1. span class=”st0″>’Testing/Selenium.php’‘PHPUnit/Framework/TestCase.php’"*firefox", "http://localhost:4444/""/ig?hl=en""Search:""iGoogle"

The Export produces a valid PHPUnit test case that uses the Selenium PHP Client Driver(Selenium.php). Whilst the script is valid and will run you do need add a little more to it before the test will correctly report errors. As it stands all errors captured during the test are added to an array called verificationErrors, by catching the assertion Exceptions that are thrown when an assert fails, in other words if you ran this test as it is, and it did fail you wouldn’t know! To correct this we need to do two things. Firstly, each assert needs to have a message added to it which will printed out in the test report if the assert fails. Secondly we need to modify the tearDown method so that once a test has run, it checks the verificationErrors array, and if any failures have occurred, fails the test. After making these changes the PHP test script looks like this:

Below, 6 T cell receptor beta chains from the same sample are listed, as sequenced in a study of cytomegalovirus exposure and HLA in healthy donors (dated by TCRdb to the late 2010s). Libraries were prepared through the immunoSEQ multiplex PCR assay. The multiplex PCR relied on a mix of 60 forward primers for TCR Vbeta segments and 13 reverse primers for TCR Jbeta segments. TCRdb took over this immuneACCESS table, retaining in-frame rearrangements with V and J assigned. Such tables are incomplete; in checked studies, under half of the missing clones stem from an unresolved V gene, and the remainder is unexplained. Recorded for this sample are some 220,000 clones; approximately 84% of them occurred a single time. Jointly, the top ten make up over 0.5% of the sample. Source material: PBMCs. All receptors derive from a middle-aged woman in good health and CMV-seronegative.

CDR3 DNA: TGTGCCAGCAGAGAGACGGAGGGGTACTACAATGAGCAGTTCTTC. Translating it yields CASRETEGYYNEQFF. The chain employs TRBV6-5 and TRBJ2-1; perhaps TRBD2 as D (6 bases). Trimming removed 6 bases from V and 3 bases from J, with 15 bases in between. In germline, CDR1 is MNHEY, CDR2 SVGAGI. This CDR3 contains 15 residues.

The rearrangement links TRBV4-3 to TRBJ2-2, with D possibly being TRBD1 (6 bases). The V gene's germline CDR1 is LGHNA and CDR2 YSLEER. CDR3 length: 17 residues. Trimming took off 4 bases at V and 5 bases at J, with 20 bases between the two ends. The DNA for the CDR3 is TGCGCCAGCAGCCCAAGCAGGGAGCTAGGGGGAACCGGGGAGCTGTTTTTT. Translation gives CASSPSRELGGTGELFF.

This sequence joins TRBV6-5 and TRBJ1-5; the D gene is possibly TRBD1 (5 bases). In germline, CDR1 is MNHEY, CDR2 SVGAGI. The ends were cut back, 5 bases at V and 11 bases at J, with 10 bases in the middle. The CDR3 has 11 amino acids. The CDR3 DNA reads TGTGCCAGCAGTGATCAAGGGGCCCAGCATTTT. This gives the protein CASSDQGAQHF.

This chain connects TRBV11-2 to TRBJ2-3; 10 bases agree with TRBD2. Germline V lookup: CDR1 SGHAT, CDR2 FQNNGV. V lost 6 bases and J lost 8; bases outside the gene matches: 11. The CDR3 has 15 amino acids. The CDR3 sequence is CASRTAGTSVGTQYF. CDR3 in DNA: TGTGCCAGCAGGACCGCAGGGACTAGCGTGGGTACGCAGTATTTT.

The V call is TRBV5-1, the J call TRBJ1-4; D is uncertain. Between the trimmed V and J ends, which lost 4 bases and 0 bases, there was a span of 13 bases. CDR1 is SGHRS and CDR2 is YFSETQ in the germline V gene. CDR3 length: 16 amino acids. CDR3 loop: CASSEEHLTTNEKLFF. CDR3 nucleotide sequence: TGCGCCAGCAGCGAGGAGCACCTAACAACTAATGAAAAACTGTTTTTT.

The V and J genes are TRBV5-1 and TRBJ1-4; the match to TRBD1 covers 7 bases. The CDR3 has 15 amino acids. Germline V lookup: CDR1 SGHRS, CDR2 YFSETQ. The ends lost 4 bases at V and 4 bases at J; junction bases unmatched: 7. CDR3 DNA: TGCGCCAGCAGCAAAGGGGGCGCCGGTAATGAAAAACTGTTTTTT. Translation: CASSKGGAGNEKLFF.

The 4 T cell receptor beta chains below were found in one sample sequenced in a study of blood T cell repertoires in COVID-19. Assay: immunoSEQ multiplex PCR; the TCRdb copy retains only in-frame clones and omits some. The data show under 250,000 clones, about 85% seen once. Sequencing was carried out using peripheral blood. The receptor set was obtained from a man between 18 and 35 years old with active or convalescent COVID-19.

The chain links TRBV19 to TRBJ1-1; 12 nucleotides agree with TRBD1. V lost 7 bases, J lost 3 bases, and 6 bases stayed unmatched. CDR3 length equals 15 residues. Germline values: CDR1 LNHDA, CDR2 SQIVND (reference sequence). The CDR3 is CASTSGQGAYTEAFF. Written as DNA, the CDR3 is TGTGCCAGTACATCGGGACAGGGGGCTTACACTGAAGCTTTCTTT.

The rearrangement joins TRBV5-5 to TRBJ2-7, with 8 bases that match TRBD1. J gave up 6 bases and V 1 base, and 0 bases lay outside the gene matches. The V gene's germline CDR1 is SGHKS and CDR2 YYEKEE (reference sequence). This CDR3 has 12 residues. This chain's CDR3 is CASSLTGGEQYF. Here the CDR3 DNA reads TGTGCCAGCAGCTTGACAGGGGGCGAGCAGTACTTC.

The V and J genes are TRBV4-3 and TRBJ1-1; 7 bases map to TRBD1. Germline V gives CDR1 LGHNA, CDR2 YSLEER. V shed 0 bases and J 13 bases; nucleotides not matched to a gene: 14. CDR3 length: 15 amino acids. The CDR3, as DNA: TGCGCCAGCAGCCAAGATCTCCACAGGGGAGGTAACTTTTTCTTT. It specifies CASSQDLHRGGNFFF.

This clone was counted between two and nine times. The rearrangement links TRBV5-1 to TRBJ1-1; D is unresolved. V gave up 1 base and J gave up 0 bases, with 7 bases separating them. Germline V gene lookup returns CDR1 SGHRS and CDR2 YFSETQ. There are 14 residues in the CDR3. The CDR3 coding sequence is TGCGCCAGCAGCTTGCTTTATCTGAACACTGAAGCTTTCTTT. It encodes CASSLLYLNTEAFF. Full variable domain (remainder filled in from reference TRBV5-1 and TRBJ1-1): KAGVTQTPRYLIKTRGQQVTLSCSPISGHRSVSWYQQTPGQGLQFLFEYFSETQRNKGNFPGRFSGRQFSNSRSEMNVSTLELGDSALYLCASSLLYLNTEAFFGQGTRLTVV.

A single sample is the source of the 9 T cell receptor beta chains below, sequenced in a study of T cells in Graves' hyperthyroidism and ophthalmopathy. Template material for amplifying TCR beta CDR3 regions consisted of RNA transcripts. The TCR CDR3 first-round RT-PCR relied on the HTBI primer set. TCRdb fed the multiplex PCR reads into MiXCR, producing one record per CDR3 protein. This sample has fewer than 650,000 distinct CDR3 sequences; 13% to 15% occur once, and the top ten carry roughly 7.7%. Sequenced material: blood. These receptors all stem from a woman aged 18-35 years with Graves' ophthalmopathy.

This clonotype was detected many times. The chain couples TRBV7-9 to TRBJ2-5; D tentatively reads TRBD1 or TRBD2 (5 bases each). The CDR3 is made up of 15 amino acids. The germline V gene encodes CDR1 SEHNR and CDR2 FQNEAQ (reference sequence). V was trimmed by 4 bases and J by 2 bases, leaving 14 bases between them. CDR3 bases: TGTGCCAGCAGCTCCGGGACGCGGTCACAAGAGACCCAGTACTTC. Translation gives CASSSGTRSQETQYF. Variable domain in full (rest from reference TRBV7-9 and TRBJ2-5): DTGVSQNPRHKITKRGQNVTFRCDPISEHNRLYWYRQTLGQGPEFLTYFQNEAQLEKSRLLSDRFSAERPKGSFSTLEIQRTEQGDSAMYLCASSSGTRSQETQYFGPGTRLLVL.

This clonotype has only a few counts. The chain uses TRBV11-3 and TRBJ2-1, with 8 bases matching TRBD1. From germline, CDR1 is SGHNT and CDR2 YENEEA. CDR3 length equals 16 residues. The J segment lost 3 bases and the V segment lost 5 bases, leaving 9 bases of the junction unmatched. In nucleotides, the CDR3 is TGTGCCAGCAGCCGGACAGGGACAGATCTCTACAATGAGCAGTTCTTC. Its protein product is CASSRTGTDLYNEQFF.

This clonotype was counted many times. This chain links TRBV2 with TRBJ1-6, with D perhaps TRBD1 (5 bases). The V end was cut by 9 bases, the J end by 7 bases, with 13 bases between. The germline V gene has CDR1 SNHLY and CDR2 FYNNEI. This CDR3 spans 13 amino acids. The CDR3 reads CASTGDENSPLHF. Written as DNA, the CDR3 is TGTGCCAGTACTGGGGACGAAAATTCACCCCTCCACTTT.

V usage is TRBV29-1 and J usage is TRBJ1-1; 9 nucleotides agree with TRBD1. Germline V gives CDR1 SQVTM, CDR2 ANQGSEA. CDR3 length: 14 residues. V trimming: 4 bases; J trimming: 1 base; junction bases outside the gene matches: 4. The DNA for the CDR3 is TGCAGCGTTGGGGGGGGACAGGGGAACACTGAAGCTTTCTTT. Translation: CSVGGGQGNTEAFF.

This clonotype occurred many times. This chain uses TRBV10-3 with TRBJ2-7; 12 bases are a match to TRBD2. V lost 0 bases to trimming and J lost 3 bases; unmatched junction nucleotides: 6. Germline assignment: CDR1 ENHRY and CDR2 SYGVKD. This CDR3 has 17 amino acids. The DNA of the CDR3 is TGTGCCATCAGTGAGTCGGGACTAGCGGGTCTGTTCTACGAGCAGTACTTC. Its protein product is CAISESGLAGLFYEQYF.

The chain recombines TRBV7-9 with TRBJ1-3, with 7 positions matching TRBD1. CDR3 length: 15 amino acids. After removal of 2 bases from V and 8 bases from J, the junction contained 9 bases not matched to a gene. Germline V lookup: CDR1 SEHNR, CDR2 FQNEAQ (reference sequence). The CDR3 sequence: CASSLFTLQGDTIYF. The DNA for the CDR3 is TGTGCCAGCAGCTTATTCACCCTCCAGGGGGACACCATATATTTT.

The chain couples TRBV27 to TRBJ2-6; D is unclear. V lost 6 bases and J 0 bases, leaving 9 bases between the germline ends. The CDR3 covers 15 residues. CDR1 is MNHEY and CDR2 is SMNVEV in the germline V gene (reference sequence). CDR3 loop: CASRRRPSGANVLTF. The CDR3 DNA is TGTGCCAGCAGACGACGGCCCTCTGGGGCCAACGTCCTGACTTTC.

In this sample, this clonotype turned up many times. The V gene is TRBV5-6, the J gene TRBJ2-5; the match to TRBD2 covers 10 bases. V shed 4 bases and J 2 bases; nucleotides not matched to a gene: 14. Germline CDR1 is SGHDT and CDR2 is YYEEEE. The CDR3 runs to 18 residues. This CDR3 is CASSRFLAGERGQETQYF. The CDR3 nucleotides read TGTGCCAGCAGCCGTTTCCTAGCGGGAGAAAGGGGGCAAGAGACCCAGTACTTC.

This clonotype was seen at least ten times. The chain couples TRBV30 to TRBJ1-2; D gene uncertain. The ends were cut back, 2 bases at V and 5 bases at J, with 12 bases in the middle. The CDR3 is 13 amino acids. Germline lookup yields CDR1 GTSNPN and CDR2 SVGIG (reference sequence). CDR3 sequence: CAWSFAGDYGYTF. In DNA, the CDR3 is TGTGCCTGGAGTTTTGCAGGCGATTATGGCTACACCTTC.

1. span class=”st0″>’Testing/Selenium.php’‘PHPUnit/Framework/TestCase.php’"*firefox",
  2.                          "http://localhost:4444/""VERIFICATION ERRORS:""\n""/ig?hl=en""Search:"),
  3.                "The string Search: was not found""iGoogle",
  4.                    $this->selenium->getTitle(),
  5.                    "The page title did not match iGoogle."

Obviously, I have also given the PHP Class and test function slightly more meaningful names. Now you have a PHP Unit Test case that will use the Selenium PHP Client Driver with Selenium Remote Control to launch a browser, go to the specified URL, and test a couple of assertions. If any of those assertions fail, the tearDown method fails the test … pretty cool, right?

Well now it get’s better. Because the Selenium Client Driver has a published api which is pretty easy to follow, there’s no reason why you can’t just write test cases without using Selenium IDE … for those who want to you could even incorporate this into a TDD process. But for all this to hang together we need to be able to run a build, on a Continuous Integration server which checks out the code, runs unit tests and selenium regression tests against that code line, and only if all tests succeed passes the build.